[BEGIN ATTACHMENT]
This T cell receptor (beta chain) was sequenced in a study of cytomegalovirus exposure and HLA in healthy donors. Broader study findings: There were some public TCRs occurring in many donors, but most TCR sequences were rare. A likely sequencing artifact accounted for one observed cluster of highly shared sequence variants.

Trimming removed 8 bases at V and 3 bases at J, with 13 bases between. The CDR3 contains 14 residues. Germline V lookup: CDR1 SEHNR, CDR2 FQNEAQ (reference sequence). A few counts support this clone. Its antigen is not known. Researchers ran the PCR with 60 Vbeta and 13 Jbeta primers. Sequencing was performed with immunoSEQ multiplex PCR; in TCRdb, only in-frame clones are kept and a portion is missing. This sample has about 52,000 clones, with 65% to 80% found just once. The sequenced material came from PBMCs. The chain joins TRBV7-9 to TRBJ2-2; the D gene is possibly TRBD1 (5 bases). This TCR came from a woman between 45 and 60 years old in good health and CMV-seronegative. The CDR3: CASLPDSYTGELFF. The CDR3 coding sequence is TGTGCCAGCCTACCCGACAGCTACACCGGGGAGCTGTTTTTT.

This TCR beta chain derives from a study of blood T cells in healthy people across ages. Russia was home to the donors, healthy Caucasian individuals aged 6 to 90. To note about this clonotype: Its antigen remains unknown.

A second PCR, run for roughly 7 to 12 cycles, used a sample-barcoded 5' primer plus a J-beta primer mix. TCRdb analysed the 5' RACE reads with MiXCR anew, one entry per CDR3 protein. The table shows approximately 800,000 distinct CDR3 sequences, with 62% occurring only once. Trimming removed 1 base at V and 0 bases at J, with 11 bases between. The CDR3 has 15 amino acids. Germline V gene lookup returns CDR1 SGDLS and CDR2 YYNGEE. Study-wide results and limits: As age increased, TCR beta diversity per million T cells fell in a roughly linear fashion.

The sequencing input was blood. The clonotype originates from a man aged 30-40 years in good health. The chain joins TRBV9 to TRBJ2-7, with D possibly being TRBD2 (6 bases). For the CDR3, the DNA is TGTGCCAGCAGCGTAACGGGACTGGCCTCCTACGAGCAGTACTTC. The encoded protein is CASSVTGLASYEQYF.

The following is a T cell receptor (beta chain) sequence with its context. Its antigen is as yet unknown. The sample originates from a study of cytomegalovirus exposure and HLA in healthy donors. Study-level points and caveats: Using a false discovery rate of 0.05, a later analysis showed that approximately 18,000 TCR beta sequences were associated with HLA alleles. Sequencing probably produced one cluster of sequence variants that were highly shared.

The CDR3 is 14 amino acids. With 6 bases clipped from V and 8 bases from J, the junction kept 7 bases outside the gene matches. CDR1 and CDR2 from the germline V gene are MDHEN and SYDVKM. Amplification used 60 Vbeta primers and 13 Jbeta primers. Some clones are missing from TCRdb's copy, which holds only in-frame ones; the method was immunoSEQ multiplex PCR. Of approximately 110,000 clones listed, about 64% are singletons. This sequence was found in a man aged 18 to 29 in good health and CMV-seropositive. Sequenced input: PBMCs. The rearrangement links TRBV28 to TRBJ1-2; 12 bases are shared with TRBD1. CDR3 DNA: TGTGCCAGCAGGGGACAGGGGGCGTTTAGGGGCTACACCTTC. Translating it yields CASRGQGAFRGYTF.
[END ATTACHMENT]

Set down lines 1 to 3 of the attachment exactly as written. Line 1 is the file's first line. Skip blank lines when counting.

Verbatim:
This T cell receptor (beta chain) was sequenced in a study of cytomegalovirus exposure and HLA in healthy donors. Broader study findings: There were some public TCRs occurring in many donors, but most TCR sequences were rare. A likely sequencing artifact accounted for one observed cluster of highly shared sequence variants.

Trimming removed 8 bases at V and 3 bases at J, with 13 bases between. The CDR3 contains 14 residues. Germline V lookup: CDR1 SEHNR, CDR2 FQNEAQ (reference sequence). A few counts support this clone. Its antigen is not known. Researchers ran the PCR with 60 Vbeta and 13 Jbeta primers. Sequencing was performed with immunoSEQ multiplex PCR; in TCRdb, only in-frame clones are kept and a portion is missing. This sample has about 52,000 clones, with 65% to 80% found just once. The sequenced material came from PBMCs. The chain joins TRBV7-9 to TRBJ2-2; the D gene is possibly TRBD1 (5 bases). This TCR came from a woman between 45 and 60 years old in good health and CMV-seronegative. The CDR3: CASLPDSYTGELFF. The CDR3 coding sequence is TGTGCCAGCCTACCCGACAGCTACACCGGGGAGCTGTTTTTT.

This TCR beta chain derives from a study of blood T cells in healthy people across ages. Russia was home to the donors, healthy Caucasian individuals aged 6 to 90. To note about this clonotype: Its antigen remains unknown.